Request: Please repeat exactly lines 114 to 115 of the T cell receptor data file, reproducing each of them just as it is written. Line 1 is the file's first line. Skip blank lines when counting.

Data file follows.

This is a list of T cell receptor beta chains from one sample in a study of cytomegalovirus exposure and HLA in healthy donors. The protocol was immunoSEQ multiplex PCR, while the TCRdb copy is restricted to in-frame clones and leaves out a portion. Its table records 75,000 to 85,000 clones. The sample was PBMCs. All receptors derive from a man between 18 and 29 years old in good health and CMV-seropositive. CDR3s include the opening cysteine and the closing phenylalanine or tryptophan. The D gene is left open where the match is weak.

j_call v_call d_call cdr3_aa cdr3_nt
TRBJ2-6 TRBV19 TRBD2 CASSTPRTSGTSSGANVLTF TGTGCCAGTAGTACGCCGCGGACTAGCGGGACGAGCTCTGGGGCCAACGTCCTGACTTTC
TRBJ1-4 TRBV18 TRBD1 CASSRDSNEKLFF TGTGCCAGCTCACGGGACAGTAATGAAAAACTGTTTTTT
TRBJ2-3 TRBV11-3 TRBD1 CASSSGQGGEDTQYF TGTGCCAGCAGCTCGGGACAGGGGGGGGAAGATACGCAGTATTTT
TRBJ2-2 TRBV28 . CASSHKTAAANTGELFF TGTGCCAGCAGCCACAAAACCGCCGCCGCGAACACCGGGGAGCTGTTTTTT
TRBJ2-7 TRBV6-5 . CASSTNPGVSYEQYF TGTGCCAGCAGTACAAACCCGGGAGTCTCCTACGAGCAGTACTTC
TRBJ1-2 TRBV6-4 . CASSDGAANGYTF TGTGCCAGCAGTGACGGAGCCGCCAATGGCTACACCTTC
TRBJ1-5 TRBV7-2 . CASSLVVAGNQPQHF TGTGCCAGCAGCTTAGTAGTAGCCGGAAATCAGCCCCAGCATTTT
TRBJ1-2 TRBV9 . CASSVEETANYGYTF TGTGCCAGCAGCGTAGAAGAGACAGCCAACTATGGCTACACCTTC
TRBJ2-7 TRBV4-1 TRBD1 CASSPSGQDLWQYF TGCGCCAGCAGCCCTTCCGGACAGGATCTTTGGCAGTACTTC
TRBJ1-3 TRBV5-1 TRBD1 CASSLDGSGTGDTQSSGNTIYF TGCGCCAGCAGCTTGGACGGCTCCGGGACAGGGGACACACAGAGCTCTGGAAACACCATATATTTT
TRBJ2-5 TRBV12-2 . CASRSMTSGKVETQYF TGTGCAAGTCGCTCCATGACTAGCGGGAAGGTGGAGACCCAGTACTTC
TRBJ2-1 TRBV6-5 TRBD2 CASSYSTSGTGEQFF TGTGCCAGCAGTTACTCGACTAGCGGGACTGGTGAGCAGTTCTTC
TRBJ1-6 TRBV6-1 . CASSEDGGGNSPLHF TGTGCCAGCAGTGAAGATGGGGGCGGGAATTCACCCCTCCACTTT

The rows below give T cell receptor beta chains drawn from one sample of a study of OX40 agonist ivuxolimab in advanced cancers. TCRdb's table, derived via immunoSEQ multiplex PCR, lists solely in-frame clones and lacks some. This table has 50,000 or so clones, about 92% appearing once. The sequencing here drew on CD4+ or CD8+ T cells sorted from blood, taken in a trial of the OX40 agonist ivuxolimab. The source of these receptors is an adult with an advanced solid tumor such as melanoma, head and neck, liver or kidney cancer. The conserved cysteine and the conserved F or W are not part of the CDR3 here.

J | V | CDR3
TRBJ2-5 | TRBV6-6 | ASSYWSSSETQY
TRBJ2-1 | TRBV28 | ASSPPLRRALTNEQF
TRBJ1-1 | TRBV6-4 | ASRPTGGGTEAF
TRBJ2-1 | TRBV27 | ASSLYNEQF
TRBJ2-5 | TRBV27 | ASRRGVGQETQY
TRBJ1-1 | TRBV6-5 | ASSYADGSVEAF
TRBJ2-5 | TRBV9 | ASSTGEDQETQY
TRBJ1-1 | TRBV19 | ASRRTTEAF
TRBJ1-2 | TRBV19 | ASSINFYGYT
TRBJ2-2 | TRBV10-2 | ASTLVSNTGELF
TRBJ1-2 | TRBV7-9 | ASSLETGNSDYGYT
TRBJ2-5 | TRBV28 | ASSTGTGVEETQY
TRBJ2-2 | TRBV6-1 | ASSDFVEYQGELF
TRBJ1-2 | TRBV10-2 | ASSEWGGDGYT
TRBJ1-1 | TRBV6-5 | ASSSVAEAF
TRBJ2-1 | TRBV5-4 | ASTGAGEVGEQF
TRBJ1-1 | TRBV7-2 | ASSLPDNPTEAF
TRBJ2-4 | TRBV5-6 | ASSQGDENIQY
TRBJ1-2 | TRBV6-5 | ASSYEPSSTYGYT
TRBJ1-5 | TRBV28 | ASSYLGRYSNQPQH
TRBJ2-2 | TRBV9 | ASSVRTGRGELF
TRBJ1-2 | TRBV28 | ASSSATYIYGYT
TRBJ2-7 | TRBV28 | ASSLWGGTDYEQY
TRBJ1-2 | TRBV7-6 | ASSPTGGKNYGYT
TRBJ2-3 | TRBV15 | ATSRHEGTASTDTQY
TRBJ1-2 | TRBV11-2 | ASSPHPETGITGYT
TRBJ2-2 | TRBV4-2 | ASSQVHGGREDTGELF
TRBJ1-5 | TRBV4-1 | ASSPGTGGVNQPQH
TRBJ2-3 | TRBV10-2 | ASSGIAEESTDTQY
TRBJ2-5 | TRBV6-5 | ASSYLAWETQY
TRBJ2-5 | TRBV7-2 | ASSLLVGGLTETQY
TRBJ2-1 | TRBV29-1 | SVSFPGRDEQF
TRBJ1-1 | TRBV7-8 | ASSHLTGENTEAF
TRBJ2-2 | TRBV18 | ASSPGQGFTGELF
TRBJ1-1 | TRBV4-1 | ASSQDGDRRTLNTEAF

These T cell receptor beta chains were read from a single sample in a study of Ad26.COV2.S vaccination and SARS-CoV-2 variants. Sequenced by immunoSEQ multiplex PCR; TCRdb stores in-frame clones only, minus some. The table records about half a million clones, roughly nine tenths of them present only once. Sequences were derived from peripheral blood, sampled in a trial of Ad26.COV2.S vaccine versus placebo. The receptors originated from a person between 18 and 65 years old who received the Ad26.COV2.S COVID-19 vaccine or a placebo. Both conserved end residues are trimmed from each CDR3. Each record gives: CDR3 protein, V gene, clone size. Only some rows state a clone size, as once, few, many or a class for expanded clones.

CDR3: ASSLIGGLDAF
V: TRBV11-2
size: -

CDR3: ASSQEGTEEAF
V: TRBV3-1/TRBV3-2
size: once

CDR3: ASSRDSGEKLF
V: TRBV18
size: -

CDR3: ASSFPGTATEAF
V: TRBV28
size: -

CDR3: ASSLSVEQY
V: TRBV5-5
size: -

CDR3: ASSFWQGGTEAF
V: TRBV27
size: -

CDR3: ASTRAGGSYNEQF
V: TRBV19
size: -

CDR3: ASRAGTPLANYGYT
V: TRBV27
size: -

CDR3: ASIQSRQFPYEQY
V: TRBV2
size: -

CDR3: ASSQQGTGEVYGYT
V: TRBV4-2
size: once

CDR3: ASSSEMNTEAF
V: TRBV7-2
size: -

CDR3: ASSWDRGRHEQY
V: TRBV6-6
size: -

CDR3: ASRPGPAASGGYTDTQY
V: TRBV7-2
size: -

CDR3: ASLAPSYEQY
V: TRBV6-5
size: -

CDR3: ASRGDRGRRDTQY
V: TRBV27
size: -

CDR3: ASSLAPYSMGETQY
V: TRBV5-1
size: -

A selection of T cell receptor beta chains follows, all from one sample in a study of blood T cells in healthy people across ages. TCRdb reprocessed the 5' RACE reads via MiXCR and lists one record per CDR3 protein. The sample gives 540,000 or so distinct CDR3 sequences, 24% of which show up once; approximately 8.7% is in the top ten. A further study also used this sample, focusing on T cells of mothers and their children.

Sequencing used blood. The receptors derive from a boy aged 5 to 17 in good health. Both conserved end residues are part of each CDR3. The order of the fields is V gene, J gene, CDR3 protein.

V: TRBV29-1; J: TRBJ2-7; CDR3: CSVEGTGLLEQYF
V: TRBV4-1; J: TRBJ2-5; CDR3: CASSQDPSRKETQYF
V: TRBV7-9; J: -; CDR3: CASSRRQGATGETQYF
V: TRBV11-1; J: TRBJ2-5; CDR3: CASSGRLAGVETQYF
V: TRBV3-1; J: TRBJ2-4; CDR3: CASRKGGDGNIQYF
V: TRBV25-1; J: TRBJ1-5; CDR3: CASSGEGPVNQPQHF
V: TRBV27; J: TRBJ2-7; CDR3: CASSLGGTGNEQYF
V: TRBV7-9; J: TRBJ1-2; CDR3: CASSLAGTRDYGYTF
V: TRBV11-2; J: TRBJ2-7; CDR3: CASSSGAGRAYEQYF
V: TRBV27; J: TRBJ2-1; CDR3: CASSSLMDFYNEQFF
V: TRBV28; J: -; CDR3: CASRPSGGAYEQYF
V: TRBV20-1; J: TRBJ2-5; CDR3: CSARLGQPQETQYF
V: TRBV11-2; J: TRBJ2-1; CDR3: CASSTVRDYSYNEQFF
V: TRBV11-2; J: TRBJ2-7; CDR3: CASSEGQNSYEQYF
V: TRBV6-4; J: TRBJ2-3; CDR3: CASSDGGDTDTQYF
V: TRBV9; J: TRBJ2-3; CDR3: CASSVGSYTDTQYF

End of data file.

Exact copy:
V: TRBV28; J: -; CDR3: CASRPSGGAYEQYF
V: TRBV20-1; J: TRBJ2-5; CDR3: CSARLGQPQETQYF